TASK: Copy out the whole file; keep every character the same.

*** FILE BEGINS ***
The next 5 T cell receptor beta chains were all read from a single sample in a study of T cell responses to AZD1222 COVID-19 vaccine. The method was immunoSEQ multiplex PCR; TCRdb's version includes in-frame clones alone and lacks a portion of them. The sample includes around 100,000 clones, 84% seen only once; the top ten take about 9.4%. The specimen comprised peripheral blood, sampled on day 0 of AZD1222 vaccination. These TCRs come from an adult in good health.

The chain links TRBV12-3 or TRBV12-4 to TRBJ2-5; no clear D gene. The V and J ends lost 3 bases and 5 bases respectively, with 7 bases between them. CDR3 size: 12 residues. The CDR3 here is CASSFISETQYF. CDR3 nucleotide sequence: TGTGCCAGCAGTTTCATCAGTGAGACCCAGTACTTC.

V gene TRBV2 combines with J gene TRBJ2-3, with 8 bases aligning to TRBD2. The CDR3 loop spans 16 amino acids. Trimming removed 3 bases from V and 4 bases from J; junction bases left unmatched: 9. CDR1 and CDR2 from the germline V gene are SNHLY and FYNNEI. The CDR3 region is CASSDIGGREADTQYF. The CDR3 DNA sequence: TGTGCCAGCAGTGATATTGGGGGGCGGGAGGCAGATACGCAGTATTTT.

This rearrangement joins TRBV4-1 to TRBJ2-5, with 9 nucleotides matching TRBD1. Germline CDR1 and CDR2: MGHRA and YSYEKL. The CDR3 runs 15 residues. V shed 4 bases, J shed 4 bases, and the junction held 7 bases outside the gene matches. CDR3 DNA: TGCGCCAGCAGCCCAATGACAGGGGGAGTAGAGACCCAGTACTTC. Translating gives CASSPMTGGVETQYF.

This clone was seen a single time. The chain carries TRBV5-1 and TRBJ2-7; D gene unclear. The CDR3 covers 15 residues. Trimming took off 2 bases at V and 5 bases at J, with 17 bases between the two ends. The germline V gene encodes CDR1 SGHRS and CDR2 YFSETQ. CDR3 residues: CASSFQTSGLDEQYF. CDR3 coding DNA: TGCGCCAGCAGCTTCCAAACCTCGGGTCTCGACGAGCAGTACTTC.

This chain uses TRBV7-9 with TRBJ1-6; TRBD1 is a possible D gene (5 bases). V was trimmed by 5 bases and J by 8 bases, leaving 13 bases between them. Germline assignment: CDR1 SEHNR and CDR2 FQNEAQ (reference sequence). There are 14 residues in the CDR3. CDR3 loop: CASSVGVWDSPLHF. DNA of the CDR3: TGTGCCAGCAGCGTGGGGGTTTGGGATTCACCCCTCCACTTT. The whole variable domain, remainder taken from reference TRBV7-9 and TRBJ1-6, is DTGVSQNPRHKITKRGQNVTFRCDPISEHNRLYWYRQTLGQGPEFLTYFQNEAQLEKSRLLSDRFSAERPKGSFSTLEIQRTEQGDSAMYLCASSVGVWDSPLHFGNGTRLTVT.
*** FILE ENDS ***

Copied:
The next 5 T cell receptor beta chains were all read from a single sample in a study of T cell responses to AZD1222 COVID-19 vaccine. The method was immunoSEQ multiplex PCR; TCRdb's version includes in-frame clones alone and lacks a portion of them. The sample includes around 100,000 clones, 84% seen only once; the top ten take about 9.4%. The specimen comprised peripheral blood, sampled on day 0 of AZD1222 vaccination. These TCRs come from an adult in good health.

The chain links TRBV12-3 or TRBV12-4 to TRBJ2-5; no clear D gene. The V and J ends lost 3 bases and 5 bases respectively, with 7 bases between them. CDR3 size: 12 residues. The CDR3 here is CASSFISETQYF. CDR3 nucleotide sequence: TGTGCCAGCAGTTTCATCAGTGAGACCCAGTACTTC.

V gene TRBV2 combines with J gene TRBJ2-3, with 8 bases aligning to TRBD2. The CDR3 loop spans 16 amino acids. Trimming removed 3 bases from V and 4 bases from J; junction bases left unmatched: 9. CDR1 and CDR2 from the germline V gene are SNHLY and FYNNEI. The CDR3 region is CASSDIGGREADTQYF. The CDR3 DNA sequence: TGTGCCAGCAGTGATATTGGGGGGCGGGAGGCAGATACGCAGTATTTT.

This rearrangement joins TRBV4-1 to TRBJ2-5, with 9 nucleotides matching TRBD1. Germline CDR1 and CDR2: MGHRA and YSYEKL. The CDR3 runs 15 residues. V shed 4 bases, J shed 4 bases, and the junction held 7 bases outside the gene matches. CDR3 DNA: TGCGCCAGCAGCCCAATGACAGGGGGAGTAGAGACCCAGTACTTC. Translating gives CASSPMTGGVETQYF.

This clone was seen a single time. The chain carries TRBV5-1 and TRBJ2-7; D gene unclear. The CDR3 covers 15 residues. Trimming took off 2 bases at V and 5 bases at J, with 17 bases between the two ends. The germline V gene encodes CDR1 SGHRS and CDR2 YFSETQ. CDR3 residues: CASSFQTSGLDEQYF. CDR3 coding DNA: TGCGCCAGCAGCTTCCAAACCTCGGGTCTCGACGAGCAGTACTTC.

This chain uses TRBV7-9 with TRBJ1-6; TRBD1 is a possible D gene (5 bases). V was trimmed by 5 bases and J by 8 bases, leaving 13 bases between them. Germline assignment: CDR1 SEHNR and CDR2 FQNEAQ (reference sequence). There are 14 residues in the CDR3. CDR3 loop: CASSVGVWDSPLHF. DNA of the CDR3: TGTGCCAGCAGCGTGGGGGTTTGGGATTCACCCCTCCACTTT. The whole variable domain, remainder taken from reference TRBV7-9 and TRBJ1-6, is DTGVSQNPRHKITKRGQNVTFRCDPISEHNRLYWYRQTLGQGPEFLTYFQNEAQLEKSRLLSDRFSAERPKGSFSTLEIQRTEQGDSAMYLCASSVGVWDSPLHFGNGTRLTVT.